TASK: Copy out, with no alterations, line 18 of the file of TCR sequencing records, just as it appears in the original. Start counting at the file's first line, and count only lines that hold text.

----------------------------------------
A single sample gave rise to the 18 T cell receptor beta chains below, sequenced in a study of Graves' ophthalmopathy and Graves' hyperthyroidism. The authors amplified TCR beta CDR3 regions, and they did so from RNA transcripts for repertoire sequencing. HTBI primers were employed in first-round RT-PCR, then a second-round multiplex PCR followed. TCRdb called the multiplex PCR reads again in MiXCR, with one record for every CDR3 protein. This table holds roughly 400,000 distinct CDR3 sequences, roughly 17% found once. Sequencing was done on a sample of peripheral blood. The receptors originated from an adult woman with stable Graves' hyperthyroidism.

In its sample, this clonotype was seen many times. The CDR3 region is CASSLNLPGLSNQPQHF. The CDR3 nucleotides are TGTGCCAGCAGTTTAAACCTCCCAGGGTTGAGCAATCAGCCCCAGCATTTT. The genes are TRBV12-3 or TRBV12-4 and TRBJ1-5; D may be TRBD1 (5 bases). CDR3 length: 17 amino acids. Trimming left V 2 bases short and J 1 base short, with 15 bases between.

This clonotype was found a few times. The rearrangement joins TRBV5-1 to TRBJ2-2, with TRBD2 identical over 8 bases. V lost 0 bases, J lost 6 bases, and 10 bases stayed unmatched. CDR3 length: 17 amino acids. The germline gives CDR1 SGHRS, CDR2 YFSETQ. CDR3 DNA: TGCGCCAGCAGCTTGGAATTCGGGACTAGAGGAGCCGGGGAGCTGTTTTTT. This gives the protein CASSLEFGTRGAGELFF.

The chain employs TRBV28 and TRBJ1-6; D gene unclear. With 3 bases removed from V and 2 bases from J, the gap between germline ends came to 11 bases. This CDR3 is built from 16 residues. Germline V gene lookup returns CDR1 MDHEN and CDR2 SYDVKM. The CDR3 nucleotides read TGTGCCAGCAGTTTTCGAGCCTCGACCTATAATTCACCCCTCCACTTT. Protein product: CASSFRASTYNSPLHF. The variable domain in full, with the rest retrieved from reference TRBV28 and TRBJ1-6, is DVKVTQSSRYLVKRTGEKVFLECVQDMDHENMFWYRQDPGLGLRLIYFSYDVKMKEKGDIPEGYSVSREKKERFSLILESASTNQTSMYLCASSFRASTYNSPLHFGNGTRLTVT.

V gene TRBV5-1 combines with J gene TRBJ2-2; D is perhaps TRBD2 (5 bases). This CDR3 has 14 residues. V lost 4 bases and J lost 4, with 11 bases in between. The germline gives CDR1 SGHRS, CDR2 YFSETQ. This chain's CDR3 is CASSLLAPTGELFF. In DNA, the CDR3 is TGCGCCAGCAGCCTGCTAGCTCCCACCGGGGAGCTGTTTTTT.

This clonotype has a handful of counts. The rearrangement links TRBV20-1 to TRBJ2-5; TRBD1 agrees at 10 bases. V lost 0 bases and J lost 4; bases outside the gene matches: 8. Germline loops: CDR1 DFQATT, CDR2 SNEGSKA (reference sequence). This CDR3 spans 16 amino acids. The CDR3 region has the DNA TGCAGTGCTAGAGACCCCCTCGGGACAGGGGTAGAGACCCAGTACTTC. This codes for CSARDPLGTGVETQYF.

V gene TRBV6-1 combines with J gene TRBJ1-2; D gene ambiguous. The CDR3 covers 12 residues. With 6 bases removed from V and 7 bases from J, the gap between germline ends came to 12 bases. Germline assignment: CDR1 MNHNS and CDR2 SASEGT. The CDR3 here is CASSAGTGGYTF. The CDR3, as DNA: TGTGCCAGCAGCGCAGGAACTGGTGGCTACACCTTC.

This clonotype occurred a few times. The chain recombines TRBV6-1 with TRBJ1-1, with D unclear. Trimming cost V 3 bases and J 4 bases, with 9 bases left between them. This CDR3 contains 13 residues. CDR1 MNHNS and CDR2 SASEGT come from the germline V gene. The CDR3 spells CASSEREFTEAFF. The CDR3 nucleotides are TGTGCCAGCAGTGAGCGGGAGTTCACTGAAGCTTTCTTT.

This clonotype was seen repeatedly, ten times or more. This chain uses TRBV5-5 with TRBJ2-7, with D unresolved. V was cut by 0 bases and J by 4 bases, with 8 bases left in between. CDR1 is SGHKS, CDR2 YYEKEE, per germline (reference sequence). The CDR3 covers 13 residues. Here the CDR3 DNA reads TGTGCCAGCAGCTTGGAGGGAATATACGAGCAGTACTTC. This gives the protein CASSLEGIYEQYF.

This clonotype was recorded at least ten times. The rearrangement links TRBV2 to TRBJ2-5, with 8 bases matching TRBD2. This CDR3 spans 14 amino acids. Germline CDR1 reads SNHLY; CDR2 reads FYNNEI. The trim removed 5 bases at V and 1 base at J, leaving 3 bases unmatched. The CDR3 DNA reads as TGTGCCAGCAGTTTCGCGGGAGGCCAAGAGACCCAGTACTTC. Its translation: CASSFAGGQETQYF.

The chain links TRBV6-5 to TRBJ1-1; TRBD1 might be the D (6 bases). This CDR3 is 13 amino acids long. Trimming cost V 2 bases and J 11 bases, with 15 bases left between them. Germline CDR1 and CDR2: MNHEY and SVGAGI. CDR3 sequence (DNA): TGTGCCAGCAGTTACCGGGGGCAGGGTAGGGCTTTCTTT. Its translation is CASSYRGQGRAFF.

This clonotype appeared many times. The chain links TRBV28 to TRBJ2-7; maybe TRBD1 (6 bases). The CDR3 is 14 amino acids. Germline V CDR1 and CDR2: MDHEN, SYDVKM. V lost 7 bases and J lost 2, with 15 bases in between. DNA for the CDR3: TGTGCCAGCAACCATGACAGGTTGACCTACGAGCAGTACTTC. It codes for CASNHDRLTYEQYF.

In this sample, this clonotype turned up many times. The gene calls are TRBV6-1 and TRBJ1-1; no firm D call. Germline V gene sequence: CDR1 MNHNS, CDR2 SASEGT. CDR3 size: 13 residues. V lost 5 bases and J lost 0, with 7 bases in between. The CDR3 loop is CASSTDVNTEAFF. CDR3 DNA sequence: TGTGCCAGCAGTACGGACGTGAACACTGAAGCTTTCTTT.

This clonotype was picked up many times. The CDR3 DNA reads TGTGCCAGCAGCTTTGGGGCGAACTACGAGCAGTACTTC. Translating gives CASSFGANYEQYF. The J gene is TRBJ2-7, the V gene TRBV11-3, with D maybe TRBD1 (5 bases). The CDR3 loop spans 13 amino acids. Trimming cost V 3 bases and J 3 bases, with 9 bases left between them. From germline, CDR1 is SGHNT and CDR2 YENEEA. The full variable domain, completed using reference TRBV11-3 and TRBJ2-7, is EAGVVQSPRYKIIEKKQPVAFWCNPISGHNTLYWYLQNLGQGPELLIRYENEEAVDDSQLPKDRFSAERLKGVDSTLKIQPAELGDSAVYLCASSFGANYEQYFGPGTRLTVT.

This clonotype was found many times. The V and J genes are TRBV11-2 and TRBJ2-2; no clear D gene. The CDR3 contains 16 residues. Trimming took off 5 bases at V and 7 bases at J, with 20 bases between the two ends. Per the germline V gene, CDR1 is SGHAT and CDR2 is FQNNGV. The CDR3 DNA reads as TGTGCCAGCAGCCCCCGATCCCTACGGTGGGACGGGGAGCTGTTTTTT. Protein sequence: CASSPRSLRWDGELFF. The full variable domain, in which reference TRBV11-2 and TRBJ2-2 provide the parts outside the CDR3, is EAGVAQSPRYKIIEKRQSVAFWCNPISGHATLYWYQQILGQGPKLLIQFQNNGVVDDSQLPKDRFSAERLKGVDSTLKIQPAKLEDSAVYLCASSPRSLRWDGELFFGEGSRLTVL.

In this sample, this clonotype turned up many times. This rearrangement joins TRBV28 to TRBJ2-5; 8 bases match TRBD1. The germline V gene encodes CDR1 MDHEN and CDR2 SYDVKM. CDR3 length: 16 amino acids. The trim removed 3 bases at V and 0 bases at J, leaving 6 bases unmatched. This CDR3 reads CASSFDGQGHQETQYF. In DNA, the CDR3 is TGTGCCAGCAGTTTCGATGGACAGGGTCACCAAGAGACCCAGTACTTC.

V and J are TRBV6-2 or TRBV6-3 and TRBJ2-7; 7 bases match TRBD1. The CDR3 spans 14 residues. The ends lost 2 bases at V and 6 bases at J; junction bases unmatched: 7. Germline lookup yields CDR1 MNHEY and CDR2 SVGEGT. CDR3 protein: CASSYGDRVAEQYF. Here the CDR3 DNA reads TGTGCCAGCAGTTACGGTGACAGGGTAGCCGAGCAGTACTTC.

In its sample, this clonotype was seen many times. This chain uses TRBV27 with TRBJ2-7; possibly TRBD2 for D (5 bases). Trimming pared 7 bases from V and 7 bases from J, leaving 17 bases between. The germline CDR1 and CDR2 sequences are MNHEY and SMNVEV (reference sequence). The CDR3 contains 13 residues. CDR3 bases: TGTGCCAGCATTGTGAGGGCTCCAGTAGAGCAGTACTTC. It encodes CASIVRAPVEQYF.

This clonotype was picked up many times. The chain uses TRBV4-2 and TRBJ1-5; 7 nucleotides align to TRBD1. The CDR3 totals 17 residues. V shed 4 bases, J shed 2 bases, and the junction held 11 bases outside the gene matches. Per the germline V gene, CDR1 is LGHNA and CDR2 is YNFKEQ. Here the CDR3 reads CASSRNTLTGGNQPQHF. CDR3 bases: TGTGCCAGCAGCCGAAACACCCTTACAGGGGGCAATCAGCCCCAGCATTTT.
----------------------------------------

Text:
In its sample, this clonotype was seen many times. This chain uses TRBV27 with TRBJ2-7; possibly TRBD2 for D (5 bases). Trimming pared 7 bases from V and 7 bases from J, leaving 17 bases between. The germline CDR1 and CDR2 sequences are MNHEY and SMNVEV (reference sequence). The CDR3 contains 13 residues. CDR3 bases: TGTGCCAGCATTGTGAGGGCTCCAGTAGAGCAGTACTTC. It encodes CASIVRAPVEQYF.